I think one of humanity’s biggest gifts and biggest burdens is our ability to manufacture expectations. I’ve never met a person who didn’t have them. All the trouble that I’ve caused I’ve done in the service of my expectations. We lay them on each other all the time. They are said, unsaid, written, unwritten, reminded, forgotten and above all, pursued.
We don’t just lay them on each other: we preeminently have them about God. We expect that He’ll make our lives easier, that He’ll answer our prayers as we pray them, that He’ll keep us from harm, that He’ll arrange only good and not bad for us, etc. Then, when He doesn’t! Oh my, has God failed us. The reality of this situation is that leveling expectations upon God and then holding Him to them is akin to my 8 year old doing the same with me. Seriously.
This is very clear when it comes to ultimate issues: God should see that I’m basically good; He should not be too hard on me simply because I’m human; God should realize His standards are too high…blah blah blah. Baxter brings this thinking to the fore:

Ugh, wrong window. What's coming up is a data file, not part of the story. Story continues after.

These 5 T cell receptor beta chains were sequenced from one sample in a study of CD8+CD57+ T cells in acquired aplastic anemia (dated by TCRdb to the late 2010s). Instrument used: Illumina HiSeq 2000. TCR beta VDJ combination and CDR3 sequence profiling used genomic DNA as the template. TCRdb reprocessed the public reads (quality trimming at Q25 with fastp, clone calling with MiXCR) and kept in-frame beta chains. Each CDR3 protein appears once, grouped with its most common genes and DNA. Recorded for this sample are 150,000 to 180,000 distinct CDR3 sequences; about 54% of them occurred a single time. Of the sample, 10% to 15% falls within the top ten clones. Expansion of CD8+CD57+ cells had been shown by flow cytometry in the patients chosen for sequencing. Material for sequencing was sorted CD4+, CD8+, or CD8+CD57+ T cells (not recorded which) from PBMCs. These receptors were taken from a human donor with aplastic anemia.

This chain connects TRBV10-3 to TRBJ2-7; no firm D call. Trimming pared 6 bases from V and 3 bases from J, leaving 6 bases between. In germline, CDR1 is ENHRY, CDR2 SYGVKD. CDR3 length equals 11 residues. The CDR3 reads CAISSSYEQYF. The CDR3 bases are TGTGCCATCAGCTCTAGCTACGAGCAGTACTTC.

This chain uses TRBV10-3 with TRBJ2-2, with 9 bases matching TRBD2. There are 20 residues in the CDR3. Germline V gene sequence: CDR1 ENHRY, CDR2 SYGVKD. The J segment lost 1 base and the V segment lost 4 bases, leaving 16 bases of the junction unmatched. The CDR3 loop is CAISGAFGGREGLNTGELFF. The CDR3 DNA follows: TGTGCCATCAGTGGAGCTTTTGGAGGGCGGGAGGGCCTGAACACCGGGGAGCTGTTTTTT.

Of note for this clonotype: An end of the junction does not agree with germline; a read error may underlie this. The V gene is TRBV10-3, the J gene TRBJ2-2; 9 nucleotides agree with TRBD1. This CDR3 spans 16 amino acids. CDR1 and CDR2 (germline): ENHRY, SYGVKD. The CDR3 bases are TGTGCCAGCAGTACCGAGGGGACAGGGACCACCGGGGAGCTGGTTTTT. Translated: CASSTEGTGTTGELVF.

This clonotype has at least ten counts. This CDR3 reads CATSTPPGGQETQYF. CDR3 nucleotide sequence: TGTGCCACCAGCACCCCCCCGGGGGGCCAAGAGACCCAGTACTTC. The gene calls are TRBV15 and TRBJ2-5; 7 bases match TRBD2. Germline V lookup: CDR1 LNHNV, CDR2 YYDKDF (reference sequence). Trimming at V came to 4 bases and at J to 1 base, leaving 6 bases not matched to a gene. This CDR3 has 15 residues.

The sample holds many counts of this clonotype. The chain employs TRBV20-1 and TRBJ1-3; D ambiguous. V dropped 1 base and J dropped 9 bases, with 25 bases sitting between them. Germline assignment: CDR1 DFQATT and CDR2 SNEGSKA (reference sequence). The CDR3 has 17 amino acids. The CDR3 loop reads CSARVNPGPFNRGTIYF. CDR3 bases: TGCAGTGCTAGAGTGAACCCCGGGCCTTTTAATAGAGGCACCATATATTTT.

Do you think to bring down Christ and heaven to your own terms and to be saved hereafter with less ado? Sure, you cannot be so foolish: for God will be still the same; and Christ the same; and his promise has still the same condition, which He will never change; and godliness will be the same and as much against your carnal interest hereafter as it is now.
If you cannot leave sin now, how shall you leave it then? It will still be as sweet to your flesh as now; or if one grow stale by the decay of nature, another that is worse will spring up in its stead and though the acts abate they will all live still at the root for sin was never mortified by age. So that if ever you will turn you may best turn now.
Our expectations we will always have with us but the opportunity to lay hold of Christ by faith and be saved from our sins is here one moment and gone the next. Do not delay to turn to Christ.